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Goddess of Dawn

Goddess of Dawn, aurora borealis photo from Alaska
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The "Goddess of Dawn" Experience

The aurora forecast was for quiet skies. I thought about staying home, but the northern lights are not always predictable and the call of the wild is unrelenting. It was late January, the heart, depth and soul of winter in Alaska. When I asked my wife, Shay, what kind of new aurora shot she would like to see, she replied, "How about some red auroras over Denali?" Whew! The challenge was on.

I found myself at my old post, MP 135 on the Parks Highway. Four years earlier I had obsessed for 30 nights at this location trying to get a "hero shot." This time it happened on the third night, right at the crack of dawn.

Jupiter was setting over the Ruth Glacier as the early morning alpenglow illuminated Mt. McKinley, aka Denali. I couldn't believe my eyes when, out of the deep blue skies, a towering curtain of red and teal northern lights developed within the twilight's first gleaming. Castor & Pollux, the twin stars of Gemini, twinkled in the candy-like colors above the tall spruce trees while the 5-star pattern of Auriga the Charioteer graced the other side of the sky.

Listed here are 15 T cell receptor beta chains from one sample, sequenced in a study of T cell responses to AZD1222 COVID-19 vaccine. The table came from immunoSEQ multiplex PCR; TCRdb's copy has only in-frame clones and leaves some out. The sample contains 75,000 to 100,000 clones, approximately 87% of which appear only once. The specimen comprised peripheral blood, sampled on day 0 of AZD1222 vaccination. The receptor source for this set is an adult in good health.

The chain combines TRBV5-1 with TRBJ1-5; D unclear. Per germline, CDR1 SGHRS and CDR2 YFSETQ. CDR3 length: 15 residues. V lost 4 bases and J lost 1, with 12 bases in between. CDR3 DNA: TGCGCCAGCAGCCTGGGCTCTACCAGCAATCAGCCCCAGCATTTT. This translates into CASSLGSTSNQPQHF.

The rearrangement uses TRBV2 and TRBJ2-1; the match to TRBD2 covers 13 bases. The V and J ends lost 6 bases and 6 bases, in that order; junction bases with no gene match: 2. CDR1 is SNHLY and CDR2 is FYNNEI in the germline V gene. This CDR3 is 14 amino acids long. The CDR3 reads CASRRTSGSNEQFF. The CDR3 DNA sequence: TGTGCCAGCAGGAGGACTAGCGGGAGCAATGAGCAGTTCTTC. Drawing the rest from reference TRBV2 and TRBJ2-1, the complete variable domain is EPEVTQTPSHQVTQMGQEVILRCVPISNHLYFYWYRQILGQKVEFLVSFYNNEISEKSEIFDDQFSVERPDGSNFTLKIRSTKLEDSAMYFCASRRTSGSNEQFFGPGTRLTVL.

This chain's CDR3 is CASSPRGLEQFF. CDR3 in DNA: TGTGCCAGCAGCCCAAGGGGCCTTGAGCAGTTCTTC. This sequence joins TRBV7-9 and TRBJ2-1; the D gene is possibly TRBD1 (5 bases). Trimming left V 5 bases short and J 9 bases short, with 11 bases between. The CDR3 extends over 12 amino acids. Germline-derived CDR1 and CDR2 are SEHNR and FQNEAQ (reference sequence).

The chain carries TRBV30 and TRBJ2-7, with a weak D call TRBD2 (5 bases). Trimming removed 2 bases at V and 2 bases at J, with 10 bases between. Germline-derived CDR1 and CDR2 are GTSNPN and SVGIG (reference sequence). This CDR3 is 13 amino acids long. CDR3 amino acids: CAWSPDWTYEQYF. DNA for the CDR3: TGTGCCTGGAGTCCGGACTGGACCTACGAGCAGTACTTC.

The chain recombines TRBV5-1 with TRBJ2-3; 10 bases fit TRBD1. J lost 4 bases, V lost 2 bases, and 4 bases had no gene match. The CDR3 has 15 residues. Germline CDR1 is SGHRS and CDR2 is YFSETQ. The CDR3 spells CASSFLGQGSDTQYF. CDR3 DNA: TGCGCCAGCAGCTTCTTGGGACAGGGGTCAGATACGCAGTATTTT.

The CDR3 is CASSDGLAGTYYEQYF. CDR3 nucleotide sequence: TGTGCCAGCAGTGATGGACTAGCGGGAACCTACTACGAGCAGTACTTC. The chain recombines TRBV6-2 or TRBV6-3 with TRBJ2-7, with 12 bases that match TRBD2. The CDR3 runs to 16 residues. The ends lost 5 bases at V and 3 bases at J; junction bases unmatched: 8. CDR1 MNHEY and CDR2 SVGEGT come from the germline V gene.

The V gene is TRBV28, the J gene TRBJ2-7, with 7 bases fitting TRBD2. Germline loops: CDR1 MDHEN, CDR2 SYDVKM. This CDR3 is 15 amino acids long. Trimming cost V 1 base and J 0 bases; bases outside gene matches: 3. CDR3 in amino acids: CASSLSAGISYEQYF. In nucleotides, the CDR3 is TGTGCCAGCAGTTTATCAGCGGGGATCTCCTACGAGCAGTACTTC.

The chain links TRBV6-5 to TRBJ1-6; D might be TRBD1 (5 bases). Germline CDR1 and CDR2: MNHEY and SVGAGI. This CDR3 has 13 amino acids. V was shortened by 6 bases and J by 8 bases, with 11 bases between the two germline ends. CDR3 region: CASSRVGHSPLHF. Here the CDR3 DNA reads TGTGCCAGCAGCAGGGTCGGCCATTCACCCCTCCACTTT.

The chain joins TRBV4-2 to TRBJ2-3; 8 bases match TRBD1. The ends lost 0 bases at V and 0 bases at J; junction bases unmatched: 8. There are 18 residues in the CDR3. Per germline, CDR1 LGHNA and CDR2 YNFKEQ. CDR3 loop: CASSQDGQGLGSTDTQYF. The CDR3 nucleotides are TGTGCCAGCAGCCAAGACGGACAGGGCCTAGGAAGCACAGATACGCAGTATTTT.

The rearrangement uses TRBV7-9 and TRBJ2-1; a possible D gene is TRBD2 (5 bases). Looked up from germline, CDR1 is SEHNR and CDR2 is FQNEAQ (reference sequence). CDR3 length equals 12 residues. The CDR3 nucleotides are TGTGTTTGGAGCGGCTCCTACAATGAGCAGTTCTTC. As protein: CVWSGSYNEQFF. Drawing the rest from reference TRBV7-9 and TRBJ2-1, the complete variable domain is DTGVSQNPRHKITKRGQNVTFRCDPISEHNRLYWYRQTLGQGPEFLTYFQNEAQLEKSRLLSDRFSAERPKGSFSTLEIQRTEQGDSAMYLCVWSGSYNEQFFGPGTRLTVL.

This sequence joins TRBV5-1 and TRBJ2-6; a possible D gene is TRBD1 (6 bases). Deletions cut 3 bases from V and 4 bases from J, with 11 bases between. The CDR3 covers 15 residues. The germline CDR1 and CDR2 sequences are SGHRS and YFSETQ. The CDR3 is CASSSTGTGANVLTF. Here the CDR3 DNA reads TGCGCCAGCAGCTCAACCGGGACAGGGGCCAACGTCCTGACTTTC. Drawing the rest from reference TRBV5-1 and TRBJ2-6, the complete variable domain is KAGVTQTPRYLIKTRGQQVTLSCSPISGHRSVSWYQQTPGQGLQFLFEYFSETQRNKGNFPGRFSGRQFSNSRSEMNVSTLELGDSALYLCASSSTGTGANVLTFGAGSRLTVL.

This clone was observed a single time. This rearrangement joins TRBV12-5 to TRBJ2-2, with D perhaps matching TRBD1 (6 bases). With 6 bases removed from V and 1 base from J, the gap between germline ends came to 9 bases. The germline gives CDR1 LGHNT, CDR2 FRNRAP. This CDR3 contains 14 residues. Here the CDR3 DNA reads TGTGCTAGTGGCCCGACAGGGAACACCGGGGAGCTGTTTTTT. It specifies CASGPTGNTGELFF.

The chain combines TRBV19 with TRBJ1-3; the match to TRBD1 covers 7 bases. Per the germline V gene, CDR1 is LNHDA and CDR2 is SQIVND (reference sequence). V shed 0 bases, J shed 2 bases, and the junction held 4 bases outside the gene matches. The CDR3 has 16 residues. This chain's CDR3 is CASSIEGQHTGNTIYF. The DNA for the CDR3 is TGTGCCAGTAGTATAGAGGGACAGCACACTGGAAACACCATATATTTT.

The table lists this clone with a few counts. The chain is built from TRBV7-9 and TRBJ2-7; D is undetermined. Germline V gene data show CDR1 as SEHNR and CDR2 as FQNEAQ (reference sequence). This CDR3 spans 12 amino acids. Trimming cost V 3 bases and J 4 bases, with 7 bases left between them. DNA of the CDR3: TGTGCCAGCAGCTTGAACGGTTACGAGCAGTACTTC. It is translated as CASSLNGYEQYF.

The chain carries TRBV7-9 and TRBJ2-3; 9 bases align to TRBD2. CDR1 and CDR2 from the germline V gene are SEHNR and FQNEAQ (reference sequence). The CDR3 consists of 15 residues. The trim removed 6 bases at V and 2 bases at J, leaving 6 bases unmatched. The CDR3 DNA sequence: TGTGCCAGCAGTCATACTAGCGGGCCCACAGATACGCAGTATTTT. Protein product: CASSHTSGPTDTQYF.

This was a precious moment as the Aurora, "Goddess of Dawn," unveiled her otherworldly artistry.

Geography: This photo was taken looking northwest across the frozen Chulitna River braid plain at an elevation of 600 feet. About 40 miles away and rising almost four miles is Denali, meaning "The High One" in the native Athabaskan language. The prominent peak is the "South Peak" of Denali and is the highest point in North America at 20,320 feet. Although the auroras appear to touch the ground they are 50-300 miles high and 200-400 miles away.

Myth & History: In Roman mythology, Aurora, the goddess of dawn, opens the gates of heaven every morning for Apollo, the sun god. In the late 17th century, the Italian astronomer Galileo used the name "Aurora" to explain the luminous glow in the nighttime sky. He believed that the dancing lights were caused by sunlight reflecting off the atmosphere during the coming dawn. This theory is no longer accepted but the name aurora lives on.

Photograph Information:

Year: 1996
Shot with a Nikon FM
Todd